Hiking in Nepal: Lukla to Tok Tok (Day 1)

My trek in the Himalayas followed the route to Everest Base Camp.  I only had two weeks’ vacation so I was short one week to make it all the way to “EBC” since my visit to Nepal included an extra number of days to help in the re-building of a school that was destroyed during the April 2015 earthquake in the village of Kumari.  It was a great trip and I did not want to miss seeing Everest in person.  Making that decision was not the hardest part, figuring out what I need to take was!  (Read here for how I packed for the trek!)

However, I went on this trek with Trekking for Kids because I knew some of the folks going and it was not a bad time to be away from work (is there ever a good time??).  So my trek was going to be from Lukla to Deboche, past the Tengboche monastery.  As it turned out, that ended up being a good choice since my stepfather died back home the day before I left Nepal for home.  But, before that turn of events, I was already glad I had chosen to not go all the way.

Day 1 took us from Lukla (2,860 metres (9,383 ft)) to Tok Tok (2,760 metres (9,o55 ft)). While an overall descent, there were plenty of climbs and descents along the way!

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Our starting point and ending point for day 1

Starting the trek:  getting to Lukla

Starting the trek in Lukla required first getting to Lukla.  As I shared in an earlier post, either one does a local bus and then a few days’ hike to get to Lukla or one flies into one of the “most dangerous” airports in the world:  Lukla (LUA).  I did the latter for a couple of good reasons:  that was what was pre-planned by Trekking for Kids and I didn’t have enough vacation time anyway!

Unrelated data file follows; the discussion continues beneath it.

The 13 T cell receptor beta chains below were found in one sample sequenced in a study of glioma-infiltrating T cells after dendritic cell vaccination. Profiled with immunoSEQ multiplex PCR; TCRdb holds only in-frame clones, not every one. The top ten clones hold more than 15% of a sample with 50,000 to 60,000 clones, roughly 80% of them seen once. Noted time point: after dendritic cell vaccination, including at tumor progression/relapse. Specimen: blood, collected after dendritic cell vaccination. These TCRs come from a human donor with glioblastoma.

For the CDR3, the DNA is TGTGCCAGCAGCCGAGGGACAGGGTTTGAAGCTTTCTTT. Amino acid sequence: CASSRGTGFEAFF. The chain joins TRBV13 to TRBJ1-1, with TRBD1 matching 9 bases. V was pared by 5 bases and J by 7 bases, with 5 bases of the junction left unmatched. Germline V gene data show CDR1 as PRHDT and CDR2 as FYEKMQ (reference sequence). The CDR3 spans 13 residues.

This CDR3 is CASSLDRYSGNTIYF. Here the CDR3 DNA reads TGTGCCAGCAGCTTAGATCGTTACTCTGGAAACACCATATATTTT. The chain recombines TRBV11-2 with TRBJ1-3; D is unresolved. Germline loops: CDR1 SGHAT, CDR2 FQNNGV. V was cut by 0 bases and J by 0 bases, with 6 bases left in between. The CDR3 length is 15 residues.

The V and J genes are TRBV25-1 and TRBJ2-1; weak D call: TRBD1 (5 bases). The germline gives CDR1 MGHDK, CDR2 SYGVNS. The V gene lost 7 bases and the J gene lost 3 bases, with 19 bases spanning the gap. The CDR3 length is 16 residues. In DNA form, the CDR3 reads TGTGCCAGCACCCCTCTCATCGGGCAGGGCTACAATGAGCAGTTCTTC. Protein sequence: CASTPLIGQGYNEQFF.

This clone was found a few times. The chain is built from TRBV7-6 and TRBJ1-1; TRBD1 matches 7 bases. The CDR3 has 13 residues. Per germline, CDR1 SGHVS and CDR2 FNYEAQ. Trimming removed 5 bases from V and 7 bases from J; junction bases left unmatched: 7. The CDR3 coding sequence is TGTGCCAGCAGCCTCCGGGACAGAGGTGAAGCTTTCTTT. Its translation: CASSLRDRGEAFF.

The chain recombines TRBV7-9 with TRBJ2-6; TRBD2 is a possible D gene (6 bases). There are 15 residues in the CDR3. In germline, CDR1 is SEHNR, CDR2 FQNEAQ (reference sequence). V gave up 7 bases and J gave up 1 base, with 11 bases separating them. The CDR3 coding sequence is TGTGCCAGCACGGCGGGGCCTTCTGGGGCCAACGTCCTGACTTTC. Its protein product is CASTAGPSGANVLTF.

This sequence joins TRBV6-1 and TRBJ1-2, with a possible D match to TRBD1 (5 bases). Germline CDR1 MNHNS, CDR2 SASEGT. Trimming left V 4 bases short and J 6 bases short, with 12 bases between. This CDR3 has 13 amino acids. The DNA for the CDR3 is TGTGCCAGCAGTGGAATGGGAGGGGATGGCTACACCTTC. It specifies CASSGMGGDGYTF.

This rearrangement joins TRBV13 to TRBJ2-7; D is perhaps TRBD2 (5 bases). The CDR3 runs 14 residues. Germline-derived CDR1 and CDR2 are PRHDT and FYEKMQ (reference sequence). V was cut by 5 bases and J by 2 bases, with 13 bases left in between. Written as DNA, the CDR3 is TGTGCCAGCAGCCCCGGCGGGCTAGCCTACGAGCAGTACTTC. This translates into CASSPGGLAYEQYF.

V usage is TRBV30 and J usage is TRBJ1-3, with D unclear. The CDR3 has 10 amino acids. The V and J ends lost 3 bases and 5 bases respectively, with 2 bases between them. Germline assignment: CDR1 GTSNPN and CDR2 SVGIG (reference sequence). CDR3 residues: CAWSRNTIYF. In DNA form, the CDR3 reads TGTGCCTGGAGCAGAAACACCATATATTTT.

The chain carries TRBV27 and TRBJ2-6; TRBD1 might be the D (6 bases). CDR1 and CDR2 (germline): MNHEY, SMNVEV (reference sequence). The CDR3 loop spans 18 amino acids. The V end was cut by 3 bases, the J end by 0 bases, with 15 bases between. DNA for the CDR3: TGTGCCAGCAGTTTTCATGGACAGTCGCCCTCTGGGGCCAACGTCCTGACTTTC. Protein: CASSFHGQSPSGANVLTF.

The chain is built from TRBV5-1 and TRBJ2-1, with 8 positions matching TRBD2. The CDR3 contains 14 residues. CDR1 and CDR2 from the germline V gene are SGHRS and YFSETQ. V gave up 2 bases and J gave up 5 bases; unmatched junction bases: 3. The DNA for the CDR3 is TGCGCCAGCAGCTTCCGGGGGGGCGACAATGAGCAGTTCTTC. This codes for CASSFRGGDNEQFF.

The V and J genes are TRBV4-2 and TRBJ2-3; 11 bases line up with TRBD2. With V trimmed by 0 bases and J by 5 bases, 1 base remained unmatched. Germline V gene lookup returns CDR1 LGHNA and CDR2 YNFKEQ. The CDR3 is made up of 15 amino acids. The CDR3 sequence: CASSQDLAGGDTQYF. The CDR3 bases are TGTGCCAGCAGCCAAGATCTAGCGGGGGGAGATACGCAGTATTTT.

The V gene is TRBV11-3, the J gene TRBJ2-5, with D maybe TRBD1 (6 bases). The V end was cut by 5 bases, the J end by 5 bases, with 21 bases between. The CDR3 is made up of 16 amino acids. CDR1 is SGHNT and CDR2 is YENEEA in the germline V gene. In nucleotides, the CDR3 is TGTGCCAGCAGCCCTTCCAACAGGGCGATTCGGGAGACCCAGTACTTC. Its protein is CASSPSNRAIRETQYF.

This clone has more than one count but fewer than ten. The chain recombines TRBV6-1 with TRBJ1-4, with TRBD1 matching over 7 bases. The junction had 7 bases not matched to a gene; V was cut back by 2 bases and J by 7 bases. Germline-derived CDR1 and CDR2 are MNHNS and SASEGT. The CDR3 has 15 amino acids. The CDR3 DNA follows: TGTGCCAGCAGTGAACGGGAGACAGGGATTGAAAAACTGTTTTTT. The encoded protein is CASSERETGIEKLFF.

You can read the details in the earlier post but the short of it is:  I made it to Lukla alive and without too much suffering 🙂

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The Lukla airport – a very short and dramatic runway!

Getting the trek going:  leaving Lukla

After we landed in Lukla, getting our bags was a piece of cake (the airport is tiny, after all).  From there to our breakfast stop (at a hotel we would return to at the end of the trek) was a very short walk (Lukla is tiny, after all).  We got there and, as we had left Kathmandu at the literal crack of dawn, we proceeded to have some breakfast before heading out.  Our guides had to sort our things with the porters we were picking up in Lukla so we had ample time.  I can’t really recall what I had but nothing too heavy as we were leaving for a few hours’ hike.Everyone was itching to go and, when we finally did, I think we had a little bit of adrenaline flowing!  Close to leaving Lukla, we came to our first gate and prayer wheels and the backdrop was phenomenal in the deep blue sky ahead.  It was a sign of the great day ahead!

Though we started the hike at over 9,000 ft, we warmed up pretty quickly as the hike progressed.  It felt so good!  Hamlets in this part of Nepal are charming probably because of the color applied to the window and door frames and we started noticing this early on.